European Journal of Human Genetics (2007) 15, 294–301. doi:10.1038/sj.ejhg.5201766; published online 24 January 2007

Haplotypes in the human Foxo1a and Foxo3a genes; impact on disease and mortality at old age

Maris Kuningas1,2, Reedik Mägi3, Rudi G J Westendorp1, P Eline Slagboom4, Maido Remm3 and Diana van Heemst1

  1. 1Department of Gerontology and Geriatrics, Leiden University Medical Center, Leiden, The Netherlands
  2. 2Department of Biotechnology, Institute of Molecular and Cell Biology, University of Tartu, Tartu, Estonia
  3. 3Department of Bioinformatics, Institute of Molecular and Cell Biology, Tartu University, Tartu, Estonia
  4. 4Section of Molecular Epidemiology, Department of Medical Statistics, Leiden University Medical Center, Leiden, The Netherlands

Correspondence: Maris Kuningas, Leiden University Medical Center (LUMC), Department of Gerontology and Geriatrics, C2-R, PO box 9600, 2300 RC Leiden, The Netherlands. Tel: +31 71 526 6640; Fax: +31 71 524 8159; E-mail:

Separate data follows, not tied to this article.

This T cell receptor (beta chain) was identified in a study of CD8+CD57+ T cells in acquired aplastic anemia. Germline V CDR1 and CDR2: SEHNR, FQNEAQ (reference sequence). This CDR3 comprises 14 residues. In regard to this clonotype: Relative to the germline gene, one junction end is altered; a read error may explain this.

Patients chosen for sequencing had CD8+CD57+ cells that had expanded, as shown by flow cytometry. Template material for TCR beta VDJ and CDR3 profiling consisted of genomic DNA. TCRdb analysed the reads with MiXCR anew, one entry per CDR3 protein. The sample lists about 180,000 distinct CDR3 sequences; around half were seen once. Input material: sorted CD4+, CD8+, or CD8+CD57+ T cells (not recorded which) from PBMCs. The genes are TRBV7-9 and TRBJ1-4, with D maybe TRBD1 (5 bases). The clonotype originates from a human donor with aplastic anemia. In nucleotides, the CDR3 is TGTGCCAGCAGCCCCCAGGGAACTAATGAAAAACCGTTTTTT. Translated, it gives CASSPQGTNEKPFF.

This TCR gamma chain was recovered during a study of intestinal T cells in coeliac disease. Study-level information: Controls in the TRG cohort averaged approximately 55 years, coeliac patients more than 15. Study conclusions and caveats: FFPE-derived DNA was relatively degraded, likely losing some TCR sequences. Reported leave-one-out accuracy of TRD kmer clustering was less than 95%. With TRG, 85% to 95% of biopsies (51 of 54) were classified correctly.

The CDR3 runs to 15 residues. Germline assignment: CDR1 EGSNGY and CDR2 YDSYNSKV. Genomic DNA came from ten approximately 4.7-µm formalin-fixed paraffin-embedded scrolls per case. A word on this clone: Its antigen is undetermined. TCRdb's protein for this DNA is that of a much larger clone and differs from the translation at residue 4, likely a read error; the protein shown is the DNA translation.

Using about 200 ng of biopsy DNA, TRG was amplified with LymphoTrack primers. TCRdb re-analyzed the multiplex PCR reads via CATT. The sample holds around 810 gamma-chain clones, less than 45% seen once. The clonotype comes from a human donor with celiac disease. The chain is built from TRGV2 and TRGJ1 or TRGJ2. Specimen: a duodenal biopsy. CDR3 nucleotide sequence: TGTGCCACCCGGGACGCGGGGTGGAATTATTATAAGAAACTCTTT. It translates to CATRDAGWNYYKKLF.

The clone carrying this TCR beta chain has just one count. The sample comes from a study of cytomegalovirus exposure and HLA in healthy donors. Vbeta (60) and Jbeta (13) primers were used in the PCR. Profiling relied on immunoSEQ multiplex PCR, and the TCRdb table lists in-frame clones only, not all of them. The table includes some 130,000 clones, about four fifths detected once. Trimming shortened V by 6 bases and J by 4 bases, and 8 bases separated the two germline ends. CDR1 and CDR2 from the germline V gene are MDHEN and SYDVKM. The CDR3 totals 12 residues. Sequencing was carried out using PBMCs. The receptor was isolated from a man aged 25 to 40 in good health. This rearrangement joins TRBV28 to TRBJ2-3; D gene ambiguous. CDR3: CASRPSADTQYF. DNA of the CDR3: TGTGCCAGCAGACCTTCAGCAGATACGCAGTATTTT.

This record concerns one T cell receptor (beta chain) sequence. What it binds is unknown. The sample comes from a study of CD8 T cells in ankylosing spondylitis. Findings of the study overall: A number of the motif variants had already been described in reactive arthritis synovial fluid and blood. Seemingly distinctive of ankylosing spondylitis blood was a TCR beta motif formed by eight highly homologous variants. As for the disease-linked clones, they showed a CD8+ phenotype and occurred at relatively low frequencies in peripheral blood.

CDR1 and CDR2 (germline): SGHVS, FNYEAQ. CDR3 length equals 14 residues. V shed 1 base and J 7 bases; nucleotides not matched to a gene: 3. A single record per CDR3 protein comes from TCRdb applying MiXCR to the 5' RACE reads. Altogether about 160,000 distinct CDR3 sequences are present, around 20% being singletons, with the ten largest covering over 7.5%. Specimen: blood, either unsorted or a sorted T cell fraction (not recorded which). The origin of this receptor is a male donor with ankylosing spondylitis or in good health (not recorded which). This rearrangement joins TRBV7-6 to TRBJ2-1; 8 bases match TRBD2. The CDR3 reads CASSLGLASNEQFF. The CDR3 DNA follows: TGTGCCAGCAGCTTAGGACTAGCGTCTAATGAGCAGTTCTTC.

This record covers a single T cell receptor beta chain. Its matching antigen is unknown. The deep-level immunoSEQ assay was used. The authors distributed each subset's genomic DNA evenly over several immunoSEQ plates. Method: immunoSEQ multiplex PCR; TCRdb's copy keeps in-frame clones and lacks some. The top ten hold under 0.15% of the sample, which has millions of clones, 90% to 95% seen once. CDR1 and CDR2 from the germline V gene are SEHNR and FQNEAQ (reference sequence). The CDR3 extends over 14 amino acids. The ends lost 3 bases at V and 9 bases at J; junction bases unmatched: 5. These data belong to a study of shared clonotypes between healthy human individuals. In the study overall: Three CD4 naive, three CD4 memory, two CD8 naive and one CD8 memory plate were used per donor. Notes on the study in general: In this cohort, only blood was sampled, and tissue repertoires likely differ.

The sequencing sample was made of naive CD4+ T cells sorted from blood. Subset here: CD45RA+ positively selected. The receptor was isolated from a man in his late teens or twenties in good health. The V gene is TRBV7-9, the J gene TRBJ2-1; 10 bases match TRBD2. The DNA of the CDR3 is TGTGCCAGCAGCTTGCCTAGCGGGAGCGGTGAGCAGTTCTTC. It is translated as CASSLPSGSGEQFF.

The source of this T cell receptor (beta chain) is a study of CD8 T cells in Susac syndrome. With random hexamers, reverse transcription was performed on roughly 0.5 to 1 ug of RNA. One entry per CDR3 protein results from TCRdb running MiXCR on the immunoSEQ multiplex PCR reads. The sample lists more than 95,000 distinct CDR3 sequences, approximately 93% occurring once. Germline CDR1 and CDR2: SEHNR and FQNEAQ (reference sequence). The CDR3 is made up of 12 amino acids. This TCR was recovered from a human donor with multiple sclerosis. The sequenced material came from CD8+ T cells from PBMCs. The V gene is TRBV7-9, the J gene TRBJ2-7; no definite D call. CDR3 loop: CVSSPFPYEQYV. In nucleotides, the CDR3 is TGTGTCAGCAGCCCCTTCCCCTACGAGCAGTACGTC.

Received 25 July 2006; Revised 20 November 2006; Accepted 21 November 2006; Published online 24 January 2007.



Recently, the Daf-16 gene has been shown to regulate the lifespan of nematodes and flies. In mammals, the Daf-16 homologues are forkhead (FOXO) transcription factors, of which specific functions have been identified for Foxo1a and Foxo3a. Despite that, their influence on human age-related trajectories and lifespan is unknown. Here, we analysed the effect of genetic variance in Foxo1a and Foxo3a on metabolic profile, age-related diseases, fertility, fecundity and mortality. This study was carried out in the prospective population-based Leiden 85-plus Study, which includes 1245 participants, aged 85 years or more. The mean follow-up time was 4.4 years. Haplotype analyses of Foxo1a revealed that carriers of haplotype 3 'TCA' have higher HbA1c levels (P=0.025) and a 1.14-fold higher all-cause mortality risk (P=0.021). This increase in mortality was attributable to death from diabetes, for which a 2.43-fold increase was observed (P=0.025). The analyses with Foxo3a haplotypes revealed no differences in metabolic profile, fertility or fecundity. However, increased risks of stroke were observed for Foxo3a block-A haplotype 2 'GAGC' (P=0.007) and haplotype 4 'AAAT' (P=0.014) carriers. In addition, the haplotype 2 'GAGC' carriers had a 1.13-fold increased risk for all-cause mortality (P=0.036) and 1.19-fold increased risk for cardiovascular mortality (P=0.052). In conclusion, this study shows that genetic variation in evolutionarily conserved Foxo1a and Foxo3a genes influences lifespan in our study population.


Foxo1a, Foxo3a, mortality, lifespan, age-related disease, haplotype